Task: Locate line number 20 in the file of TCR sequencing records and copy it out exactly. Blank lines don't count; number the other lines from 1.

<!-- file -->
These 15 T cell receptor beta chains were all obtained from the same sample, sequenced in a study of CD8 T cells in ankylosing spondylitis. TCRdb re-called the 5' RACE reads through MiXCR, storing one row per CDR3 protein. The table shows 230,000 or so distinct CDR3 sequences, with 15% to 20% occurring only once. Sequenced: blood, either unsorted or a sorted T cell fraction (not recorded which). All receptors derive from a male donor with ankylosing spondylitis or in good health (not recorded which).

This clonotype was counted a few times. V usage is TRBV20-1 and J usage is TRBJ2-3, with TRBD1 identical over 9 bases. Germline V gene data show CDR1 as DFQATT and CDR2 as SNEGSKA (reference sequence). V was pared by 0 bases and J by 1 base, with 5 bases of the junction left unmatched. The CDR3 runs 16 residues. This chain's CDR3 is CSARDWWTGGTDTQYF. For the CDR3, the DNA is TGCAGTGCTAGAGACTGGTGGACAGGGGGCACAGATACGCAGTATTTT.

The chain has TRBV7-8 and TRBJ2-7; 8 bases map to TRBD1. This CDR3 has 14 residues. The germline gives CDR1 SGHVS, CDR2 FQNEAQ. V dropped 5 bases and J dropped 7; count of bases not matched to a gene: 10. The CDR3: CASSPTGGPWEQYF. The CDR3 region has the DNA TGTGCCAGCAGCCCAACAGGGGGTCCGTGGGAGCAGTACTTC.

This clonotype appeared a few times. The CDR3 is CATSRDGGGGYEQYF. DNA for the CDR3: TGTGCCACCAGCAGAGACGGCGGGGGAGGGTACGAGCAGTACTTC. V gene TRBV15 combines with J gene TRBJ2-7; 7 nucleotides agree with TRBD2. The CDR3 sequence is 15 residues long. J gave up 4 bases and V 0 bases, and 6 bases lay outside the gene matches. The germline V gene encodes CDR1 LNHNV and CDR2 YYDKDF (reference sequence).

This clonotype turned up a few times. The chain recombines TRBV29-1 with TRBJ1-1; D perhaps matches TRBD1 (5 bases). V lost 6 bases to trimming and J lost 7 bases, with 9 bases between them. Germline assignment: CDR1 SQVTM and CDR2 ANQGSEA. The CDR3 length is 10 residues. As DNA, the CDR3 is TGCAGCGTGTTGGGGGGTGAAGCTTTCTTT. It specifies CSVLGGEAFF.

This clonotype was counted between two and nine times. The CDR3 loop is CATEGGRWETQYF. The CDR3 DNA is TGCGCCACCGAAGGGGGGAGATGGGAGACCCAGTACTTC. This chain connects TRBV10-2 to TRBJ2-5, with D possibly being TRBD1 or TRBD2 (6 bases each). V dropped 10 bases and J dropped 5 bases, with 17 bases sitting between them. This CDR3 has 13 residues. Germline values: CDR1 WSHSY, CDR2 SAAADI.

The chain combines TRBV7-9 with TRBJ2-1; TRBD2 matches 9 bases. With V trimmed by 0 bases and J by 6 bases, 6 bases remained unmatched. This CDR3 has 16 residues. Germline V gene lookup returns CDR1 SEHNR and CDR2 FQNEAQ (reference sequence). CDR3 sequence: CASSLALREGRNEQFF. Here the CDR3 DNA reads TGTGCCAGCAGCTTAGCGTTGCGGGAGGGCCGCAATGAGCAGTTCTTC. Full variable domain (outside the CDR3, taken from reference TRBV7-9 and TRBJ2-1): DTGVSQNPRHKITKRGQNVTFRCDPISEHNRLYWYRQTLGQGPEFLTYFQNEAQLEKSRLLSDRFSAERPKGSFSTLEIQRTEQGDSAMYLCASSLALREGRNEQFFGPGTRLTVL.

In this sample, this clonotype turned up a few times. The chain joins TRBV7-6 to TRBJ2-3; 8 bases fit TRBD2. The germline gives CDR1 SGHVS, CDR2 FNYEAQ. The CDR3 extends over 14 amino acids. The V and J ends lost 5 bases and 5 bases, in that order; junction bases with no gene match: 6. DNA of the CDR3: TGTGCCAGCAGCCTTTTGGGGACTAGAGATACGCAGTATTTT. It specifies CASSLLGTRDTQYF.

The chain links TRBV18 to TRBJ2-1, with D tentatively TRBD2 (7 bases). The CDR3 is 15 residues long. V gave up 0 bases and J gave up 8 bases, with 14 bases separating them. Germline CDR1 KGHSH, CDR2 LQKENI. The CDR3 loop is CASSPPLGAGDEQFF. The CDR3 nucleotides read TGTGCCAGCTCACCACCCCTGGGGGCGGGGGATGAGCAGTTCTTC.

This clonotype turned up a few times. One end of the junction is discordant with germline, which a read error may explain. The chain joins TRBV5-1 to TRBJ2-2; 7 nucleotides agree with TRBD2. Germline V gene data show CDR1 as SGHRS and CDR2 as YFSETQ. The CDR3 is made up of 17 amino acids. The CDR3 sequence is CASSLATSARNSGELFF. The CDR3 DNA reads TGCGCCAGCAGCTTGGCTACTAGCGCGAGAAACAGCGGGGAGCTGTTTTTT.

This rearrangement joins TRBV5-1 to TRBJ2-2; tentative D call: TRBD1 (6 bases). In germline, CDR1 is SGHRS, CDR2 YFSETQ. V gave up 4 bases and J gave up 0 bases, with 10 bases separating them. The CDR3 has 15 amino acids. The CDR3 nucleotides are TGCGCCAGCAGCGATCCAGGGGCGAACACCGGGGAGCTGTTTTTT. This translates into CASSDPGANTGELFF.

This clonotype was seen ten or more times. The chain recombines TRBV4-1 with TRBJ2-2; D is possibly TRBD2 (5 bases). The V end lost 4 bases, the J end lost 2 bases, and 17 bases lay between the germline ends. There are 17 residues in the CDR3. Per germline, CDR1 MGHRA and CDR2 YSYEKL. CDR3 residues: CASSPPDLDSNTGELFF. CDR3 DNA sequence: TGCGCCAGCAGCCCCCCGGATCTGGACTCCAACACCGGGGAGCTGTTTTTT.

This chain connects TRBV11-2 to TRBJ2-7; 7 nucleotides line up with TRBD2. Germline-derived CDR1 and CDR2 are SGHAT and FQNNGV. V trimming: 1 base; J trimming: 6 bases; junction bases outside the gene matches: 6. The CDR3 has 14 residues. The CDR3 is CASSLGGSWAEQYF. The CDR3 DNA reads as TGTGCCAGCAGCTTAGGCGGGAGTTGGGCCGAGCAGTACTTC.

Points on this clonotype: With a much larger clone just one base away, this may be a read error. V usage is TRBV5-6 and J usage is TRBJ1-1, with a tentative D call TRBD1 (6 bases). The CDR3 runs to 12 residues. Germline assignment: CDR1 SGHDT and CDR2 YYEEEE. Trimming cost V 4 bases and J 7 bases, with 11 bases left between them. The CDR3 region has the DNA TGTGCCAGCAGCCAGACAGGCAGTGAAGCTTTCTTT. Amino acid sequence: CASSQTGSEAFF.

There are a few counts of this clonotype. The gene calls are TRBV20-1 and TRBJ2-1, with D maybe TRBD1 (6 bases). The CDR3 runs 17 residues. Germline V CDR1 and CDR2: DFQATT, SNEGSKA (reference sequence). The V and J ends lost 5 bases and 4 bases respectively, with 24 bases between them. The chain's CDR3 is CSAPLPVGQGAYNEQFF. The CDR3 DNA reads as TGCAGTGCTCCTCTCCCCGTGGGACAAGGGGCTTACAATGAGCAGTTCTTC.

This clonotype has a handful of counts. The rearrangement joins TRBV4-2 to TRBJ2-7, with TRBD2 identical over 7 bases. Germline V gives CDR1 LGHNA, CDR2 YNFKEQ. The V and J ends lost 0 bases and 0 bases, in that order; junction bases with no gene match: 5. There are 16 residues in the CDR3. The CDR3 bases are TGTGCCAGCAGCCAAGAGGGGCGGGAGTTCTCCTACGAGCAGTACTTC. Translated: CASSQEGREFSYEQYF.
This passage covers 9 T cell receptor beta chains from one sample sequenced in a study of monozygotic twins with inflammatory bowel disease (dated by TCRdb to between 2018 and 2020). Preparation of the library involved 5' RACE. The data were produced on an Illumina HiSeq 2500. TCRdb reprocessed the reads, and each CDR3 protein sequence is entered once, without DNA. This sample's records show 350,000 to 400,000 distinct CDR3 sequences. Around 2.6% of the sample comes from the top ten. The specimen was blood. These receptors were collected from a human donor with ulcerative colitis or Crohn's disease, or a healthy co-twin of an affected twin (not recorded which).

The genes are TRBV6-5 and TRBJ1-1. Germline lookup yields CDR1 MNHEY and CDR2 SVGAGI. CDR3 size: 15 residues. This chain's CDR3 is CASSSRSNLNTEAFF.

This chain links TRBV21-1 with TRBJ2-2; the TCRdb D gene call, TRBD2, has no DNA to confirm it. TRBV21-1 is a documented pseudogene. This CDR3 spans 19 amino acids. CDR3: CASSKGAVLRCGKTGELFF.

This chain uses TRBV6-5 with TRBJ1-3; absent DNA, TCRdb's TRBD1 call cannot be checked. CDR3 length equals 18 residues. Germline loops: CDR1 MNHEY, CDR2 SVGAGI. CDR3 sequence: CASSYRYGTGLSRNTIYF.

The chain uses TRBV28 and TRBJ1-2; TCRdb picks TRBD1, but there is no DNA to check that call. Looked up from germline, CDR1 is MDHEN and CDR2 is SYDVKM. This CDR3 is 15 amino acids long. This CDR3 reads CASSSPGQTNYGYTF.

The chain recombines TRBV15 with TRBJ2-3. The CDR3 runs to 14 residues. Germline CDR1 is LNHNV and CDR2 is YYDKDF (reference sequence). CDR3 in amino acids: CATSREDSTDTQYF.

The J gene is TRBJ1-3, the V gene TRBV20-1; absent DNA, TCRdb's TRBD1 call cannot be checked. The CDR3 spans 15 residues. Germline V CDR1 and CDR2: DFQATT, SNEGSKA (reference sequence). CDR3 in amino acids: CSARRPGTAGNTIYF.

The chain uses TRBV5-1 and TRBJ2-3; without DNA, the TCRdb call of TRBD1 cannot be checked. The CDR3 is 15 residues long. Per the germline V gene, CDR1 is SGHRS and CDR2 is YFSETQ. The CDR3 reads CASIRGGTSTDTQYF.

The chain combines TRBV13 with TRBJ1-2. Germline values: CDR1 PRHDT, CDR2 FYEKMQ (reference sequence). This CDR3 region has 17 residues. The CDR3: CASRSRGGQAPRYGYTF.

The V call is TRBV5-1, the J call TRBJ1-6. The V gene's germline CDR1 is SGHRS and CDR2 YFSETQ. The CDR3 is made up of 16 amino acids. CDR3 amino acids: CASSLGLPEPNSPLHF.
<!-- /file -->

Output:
This chain uses TRBV6-5 with TRBJ1-3; absent DNA, TCRdb's TRBD1 call cannot be checked. CDR3 length equals 18 residues. Germline loops: CDR1 MNHEY, CDR2 SVGAGI. CDR3 sequence: CASSYRYGTGLSRNTIYF.